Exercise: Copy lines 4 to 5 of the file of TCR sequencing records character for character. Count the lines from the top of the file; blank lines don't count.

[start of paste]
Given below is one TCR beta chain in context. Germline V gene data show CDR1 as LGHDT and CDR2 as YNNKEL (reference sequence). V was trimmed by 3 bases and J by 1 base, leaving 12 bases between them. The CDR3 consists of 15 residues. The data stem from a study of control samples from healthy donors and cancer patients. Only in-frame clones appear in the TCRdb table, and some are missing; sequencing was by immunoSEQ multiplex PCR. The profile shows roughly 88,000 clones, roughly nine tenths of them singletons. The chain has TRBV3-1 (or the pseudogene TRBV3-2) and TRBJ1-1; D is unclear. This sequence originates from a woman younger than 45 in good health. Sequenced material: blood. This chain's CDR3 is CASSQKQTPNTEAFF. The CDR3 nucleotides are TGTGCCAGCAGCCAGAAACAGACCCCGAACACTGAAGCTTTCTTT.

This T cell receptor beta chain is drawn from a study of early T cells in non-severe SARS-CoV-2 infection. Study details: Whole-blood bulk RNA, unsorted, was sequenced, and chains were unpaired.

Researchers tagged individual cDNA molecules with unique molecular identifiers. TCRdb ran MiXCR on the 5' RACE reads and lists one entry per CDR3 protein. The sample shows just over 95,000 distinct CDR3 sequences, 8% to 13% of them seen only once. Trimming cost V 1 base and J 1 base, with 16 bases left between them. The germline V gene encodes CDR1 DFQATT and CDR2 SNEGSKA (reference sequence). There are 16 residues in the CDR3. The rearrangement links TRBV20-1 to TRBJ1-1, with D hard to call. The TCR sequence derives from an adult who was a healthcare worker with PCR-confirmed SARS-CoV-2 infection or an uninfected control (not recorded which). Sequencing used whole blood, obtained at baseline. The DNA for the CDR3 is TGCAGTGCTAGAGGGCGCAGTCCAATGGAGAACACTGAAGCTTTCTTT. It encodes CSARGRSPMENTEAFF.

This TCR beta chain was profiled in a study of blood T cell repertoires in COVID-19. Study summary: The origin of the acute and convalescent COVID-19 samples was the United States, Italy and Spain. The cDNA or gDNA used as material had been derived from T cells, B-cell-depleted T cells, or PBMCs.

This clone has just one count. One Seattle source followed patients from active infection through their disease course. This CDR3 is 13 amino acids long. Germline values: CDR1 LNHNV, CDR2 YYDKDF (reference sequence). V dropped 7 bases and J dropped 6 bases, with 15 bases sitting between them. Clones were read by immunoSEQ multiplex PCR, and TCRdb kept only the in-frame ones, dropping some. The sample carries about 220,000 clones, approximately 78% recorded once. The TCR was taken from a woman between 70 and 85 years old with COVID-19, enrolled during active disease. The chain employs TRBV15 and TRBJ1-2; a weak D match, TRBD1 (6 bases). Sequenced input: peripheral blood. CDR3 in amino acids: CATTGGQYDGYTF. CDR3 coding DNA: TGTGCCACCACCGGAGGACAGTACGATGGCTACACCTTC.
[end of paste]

This TCR beta chain was profiled in a study of blood T cell repertoires in COVID-19. Study summary: The origin of the acute and convalescent COVID-19 samples was the United States, Italy and Spain. The cDNA or gDNA used as material had been derived from T cells, B-cell-depleted T cells, or PBMCs.

This clone has just one count. One Seattle source followed patients from active infection through their disease course. This CDR3 is 13 amino acids long. Germline values: CDR1 LNHNV, CDR2 YYDKDF (reference sequence). V dropped 7 bases and J dropped 6 bases, with 15 bases sitting between them. Clones were read by immunoSEQ multiplex PCR, and TCRdb kept only the in-frame ones, dropping some. The sample carries about 220,000 clones, approximately 78% recorded once. The TCR was taken from a woman between 70 and 85 years old with COVID-19, enrolled during active disease. The chain employs TRBV15 and TRBJ1-2; a weak D match, TRBD1 (6 bases). Sequenced input: peripheral blood. CDR3 in amino acids: CATTGGQYDGYTF. CDR3 coding DNA: TGTGCCACCACCGGAGGACAGTACGATGGCTACACCTTC.